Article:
Board Does Not Have to Compensate Teachers for Work that is not Performed

30 mars 2012 | Gillian Tuck Kutarna

( Disponible en anglais seulement )

In a matter between the Ontario Secondary School Teacher’s Federation (OSSTF) and Peel District School Board (the ‘Board’), Arbitrator Laura Trachuk was asked to consider the case of a full time teacher who for several years requested and was given part time hours as a result of a disability. OSSTF alleged that the Board had violated their collective agreement and the Ontario Human Rights Code (the ‘Code’) by failing to give this teacher a full year’s credit for sick leave, experience on the salary grid, and fully paid benefits, for each of the years that she taught part-time.

Throughout the relevant period, the teacher’s position was a 1.0 Full Time Equivalent (FTE), that is, her employment status was full time, although due to the accommodation of her disability she actually worked 50% of the time.  The Board therefore credited her with accumulating half the number of sick days, half a year’s credit on the experience grid, and paid only 50% of her benefit premiums for each of her half time years.

Arbitrator Trachuk held that the language of this collective agreement was unambiguous in its definition of part time, and its treatment of part time workers.  Advancement on the step grid, salary, sick leave credits, and any other entitlements are to be pro-rated, “according to the actual time worked”.  This case was distinguished from a previous decision involving the Upper Grand District School Board, wherein the teacher’s status was determinative.  In each case the decision turned on the precise definitions in the respective collective agreements.

Arbitrator Trachuk also examined OSSTF’s argument that the Board had violated the Code, in that “but for the grievor’s disability” she would have been able to work full time, and therefore would have received full experience and sick leave credits and full payment of premium benefits.  The Arbitrator relied on Ontario Nurses’ Association v. Orillia Soldiers Memorial Hospital in which the court found that since all employees working on a part time schedule were treated the same way, the employer was not discriminating against any particular part time employee on the basis of their disability.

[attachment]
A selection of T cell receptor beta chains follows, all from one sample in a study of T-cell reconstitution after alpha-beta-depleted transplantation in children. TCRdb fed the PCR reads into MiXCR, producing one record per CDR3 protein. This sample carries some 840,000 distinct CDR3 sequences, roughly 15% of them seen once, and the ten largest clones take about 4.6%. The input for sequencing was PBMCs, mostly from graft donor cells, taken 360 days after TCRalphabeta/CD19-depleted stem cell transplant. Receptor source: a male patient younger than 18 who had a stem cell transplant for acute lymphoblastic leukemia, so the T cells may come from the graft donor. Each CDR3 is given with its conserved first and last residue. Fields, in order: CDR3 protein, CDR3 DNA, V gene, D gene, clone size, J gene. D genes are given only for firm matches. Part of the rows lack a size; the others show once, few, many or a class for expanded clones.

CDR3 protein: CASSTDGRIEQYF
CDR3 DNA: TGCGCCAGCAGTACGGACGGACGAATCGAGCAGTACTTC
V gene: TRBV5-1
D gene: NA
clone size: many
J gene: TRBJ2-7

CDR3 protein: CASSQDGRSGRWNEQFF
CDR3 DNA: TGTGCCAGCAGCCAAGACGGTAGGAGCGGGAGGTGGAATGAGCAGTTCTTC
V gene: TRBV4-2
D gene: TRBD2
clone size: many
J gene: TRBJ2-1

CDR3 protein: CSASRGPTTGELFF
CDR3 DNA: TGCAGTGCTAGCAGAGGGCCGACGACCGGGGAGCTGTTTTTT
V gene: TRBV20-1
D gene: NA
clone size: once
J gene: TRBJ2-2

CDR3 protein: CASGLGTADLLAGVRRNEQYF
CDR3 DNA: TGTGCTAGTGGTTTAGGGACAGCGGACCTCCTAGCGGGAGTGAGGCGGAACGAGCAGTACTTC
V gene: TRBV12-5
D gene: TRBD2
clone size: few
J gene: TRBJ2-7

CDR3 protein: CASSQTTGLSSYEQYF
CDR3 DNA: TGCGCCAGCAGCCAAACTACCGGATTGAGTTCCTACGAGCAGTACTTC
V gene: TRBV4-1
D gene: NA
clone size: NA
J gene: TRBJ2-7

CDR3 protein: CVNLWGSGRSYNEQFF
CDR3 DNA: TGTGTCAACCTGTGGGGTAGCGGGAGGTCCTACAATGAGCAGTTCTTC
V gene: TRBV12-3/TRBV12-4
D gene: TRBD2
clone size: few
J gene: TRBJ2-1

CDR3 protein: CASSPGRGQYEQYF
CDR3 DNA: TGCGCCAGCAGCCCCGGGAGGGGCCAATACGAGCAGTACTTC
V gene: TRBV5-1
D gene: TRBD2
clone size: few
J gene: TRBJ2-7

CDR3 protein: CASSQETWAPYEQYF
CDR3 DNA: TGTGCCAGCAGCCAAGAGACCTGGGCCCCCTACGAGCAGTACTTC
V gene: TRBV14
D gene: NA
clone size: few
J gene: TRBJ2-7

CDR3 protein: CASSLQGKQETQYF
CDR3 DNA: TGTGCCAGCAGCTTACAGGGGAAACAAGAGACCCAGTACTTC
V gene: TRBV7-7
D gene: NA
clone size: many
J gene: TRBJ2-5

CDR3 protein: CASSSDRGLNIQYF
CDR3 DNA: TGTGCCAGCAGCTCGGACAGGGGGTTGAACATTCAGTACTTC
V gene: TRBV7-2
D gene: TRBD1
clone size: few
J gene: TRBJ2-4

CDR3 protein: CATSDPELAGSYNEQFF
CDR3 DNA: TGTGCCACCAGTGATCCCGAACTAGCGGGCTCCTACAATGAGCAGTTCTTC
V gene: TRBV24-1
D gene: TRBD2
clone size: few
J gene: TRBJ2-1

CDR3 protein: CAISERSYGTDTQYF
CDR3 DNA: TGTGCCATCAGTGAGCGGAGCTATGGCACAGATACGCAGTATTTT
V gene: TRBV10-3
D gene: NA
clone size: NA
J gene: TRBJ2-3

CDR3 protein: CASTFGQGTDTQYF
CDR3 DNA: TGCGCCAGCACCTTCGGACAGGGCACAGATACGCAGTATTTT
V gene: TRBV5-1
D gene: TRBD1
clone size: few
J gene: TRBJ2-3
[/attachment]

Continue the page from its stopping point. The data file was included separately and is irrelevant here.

In response to the argument that there had been constructive discrimination under s.11 of the Code, the court held that “requiring work in exchange for compensation is a reasonable and bona fide requirement”.

At the Peel Board, teachers who were receiving part-time sick leave benefits for the hours they could not work were given full credits and benefits, but those who were absent and receiving LTD benefits for the hours not worked had their entitlements pro-rated.  OSSTF therefore argued that this discriminated against employees like the grievor who were on LTD.   The Arbitrator found that this was not two categories of teachers being treated differently, but rather one category of teachers with some at different points on the benefits continuum than others, as all teachers are required to use up sick leave benefits before becoming eligible for LTD.

Thus, the decision concludes with an observation that “the grievor could not work a full teaching load because of her disability and that is deeply unfair.  But it is not an unfairness for which the Code requires the Board to bear the cost.” While the Code requires that the Board accommodate the teachers’ disability, it “does not have to compensate teachers for work that is not performed.”

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